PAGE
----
**Topic: FACTORIZATION: COMMON FACTORS**

*a*(*b* + *c*) = *ab* + *ac*

The reverse process, *ab* + *ac* = *a*(*b* + *c*), is called **taking out the common factor**.

Consider the factorisation of the expression 5*x* + 15.

Clearly, 5x = 5 X x

15 = 3 X 5

∴ HCF = 5

Thus 5x + 15 = 5 X x + 3 X 5

= 5(x + 3)

Note that the common factor 5 has been taken out and placed in front of the brackets. The expression inside the brackets is obtained by dividing each term by 5.

In general:

To factorise an algebraic expression, take out the highest common factor and place it in front of the brackets. Then the expression inside the brackets is obtained by dividing each term by the highest common factor.

**Example**

Factorise the following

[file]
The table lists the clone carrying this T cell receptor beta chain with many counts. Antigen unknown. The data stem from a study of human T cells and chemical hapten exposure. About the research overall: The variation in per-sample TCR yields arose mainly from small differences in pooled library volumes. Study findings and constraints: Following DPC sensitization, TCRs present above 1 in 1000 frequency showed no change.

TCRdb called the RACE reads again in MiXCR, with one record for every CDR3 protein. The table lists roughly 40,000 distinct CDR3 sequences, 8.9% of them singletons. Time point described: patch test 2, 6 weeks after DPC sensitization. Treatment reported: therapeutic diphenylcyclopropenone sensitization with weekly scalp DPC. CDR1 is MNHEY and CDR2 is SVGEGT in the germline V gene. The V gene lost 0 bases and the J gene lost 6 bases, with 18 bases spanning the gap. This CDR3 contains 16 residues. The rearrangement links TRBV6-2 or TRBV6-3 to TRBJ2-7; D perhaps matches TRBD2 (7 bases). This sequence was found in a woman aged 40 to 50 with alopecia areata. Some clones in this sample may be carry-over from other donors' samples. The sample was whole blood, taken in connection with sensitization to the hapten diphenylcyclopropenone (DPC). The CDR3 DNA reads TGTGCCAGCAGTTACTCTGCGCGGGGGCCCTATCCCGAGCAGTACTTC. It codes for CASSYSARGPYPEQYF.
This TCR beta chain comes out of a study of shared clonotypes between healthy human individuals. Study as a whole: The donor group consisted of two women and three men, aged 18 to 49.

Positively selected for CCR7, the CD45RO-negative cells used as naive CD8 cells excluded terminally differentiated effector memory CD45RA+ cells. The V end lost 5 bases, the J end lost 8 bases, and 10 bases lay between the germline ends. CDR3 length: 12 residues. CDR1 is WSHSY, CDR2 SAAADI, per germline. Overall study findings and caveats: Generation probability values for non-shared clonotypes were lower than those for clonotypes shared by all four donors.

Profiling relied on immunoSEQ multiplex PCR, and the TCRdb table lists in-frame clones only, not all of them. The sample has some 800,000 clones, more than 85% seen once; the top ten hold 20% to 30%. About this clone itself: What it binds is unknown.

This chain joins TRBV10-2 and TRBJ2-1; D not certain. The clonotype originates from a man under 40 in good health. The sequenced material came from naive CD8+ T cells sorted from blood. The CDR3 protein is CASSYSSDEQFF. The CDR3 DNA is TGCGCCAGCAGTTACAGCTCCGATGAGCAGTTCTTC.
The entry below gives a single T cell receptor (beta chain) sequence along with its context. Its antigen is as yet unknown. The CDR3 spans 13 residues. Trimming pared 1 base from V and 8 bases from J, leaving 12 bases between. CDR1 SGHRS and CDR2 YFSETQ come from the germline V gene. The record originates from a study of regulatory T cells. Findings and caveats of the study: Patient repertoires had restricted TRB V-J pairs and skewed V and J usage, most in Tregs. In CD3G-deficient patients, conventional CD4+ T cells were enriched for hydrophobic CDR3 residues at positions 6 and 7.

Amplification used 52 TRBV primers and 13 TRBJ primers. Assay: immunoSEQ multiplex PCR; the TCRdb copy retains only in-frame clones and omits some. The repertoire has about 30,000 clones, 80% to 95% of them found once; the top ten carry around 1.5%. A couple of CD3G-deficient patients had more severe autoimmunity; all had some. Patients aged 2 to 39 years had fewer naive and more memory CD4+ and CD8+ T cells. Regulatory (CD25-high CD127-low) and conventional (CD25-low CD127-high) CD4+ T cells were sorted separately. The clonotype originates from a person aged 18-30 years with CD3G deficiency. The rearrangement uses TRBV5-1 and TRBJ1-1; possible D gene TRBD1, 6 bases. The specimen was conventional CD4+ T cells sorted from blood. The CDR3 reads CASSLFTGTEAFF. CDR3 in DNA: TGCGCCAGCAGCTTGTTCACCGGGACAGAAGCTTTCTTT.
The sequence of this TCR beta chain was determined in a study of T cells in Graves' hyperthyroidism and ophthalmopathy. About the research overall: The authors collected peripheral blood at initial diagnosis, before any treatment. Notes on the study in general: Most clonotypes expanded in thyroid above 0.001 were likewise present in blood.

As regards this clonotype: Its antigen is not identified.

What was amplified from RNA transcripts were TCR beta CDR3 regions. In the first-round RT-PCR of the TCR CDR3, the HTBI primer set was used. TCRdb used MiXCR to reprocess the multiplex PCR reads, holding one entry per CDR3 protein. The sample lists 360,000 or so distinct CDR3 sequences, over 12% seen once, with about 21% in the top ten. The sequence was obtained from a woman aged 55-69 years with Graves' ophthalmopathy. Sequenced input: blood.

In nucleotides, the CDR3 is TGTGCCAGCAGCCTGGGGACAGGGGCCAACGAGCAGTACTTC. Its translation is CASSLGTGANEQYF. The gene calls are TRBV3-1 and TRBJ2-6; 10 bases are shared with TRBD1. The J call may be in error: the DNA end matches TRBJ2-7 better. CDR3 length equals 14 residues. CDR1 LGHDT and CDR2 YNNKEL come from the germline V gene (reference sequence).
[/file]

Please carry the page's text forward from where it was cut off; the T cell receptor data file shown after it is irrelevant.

a. 15x – 20

b. 3px + 12qx

c. x^{2 }+ x

d. 8x^{2}y + 6xy^{2}

Solution:

a. 15x – 20 {HCF = 5}

= 5(3x – 4)

b. 3px + 12qx {HCF = 3x}

= 3x(p + 4q)

c. x^{2 }+ x {HCF = x}

= x(x + 1)

d. 8x^{2}y + 6xy^{2 } {HCF = 2xy}

= 2xy(4x + 3y)

**Note:**

The process of taking out a common factor is of great importance in algebra. With practice you will be able to find the highest common factor (HCF) readily and hence factorise the given expression.

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